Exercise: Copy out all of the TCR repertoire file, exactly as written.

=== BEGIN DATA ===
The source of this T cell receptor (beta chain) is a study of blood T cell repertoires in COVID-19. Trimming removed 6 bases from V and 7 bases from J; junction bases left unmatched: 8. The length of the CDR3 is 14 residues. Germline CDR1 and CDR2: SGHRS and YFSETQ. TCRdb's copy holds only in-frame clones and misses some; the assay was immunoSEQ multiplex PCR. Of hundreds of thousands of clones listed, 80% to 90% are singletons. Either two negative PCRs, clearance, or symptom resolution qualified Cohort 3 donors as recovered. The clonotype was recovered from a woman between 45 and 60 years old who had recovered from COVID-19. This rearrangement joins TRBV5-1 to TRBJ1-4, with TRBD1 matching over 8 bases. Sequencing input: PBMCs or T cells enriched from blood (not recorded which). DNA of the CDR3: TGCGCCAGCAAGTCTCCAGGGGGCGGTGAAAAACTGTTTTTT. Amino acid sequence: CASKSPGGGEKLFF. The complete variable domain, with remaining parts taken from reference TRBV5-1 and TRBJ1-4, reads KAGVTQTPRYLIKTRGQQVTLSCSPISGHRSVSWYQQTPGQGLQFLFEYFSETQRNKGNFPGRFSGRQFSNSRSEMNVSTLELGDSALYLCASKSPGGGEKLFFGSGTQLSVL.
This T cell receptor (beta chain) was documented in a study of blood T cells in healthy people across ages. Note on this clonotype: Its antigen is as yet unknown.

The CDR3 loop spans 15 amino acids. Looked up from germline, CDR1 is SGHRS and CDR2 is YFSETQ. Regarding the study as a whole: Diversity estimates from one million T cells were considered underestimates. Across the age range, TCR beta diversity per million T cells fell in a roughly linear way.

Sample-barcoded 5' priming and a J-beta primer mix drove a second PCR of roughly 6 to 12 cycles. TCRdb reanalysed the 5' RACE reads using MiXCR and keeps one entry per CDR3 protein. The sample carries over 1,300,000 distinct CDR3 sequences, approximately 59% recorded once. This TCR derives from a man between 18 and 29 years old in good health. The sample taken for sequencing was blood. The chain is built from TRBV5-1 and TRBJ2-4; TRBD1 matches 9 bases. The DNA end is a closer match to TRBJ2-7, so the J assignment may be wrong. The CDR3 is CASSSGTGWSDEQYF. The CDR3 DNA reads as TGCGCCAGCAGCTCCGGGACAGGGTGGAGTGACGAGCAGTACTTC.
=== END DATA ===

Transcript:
The source of this T cell receptor (beta chain) is a study of blood T cell repertoires in COVID-19. Trimming removed 6 bases from V and 7 bases from J; junction bases left unmatched: 8. The length of the CDR3 is 14 residues. Germline CDR1 and CDR2: SGHRS and YFSETQ. TCRdb's copy holds only in-frame clones and misses some; the assay was immunoSEQ multiplex PCR. Of hundreds of thousands of clones listed, 80% to 90% are singletons. Either two negative PCRs, clearance, or symptom resolution qualified Cohort 3 donors as recovered. The clonotype was recovered from a woman between 45 and 60 years old who had recovered from COVID-19. This rearrangement joins TRBV5-1 to TRBJ1-4, with TRBD1 matching over 8 bases. Sequencing input: PBMCs or T cells enriched from blood (not recorded which). DNA of the CDR3: TGCGCCAGCAAGTCTCCAGGGGGCGGTGAAAAACTGTTTTTT. Amino acid sequence: CASKSPGGGEKLFF. The complete variable domain, with remaining parts taken from reference TRBV5-1 and TRBJ1-4, reads KAGVTQTPRYLIKTRGQQVTLSCSPISGHRSVSWYQQTPGQGLQFLFEYFSETQRNKGNFPGRFSGRQFSNSRSEMNVSTLELGDSALYLCASKSPGGGEKLFFGSGTQLSVL.
This T cell receptor (beta chain) was documented in a study of blood T cells in healthy people across ages. Note on this clonotype: Its antigen is as yet unknown.

The CDR3 loop spans 15 amino acids. Looked up from germline, CDR1 is SGHRS and CDR2 is YFSETQ. Regarding the study as a whole: Diversity estimates from one million T cells were considered underestimates. Across the age range, TCR beta diversity per million T cells fell in a roughly linear way.

Sample-barcoded 5' priming and a J-beta primer mix drove a second PCR of roughly 6 to 12 cycles. TCRdb reanalysed the 5' RACE reads using MiXCR and keeps one entry per CDR3 protein. The sample carries over 1,300,000 distinct CDR3 sequences, approximately 59% recorded once. This TCR derives from a man between 18 and 29 years old in good health. The sample taken for sequencing was blood. The chain is built from TRBV5-1 and TRBJ2-4; TRBD1 matches 9 bases. The DNA end is a closer match to TRBJ2-7, so the J assignment may be wrong. The CDR3 is CASSSGTGWSDEQYF. The CDR3 DNA reads as TGCGCCAGCAGCTCCGGGACAGGGTGGAGTGACGAGCAGTACTTC.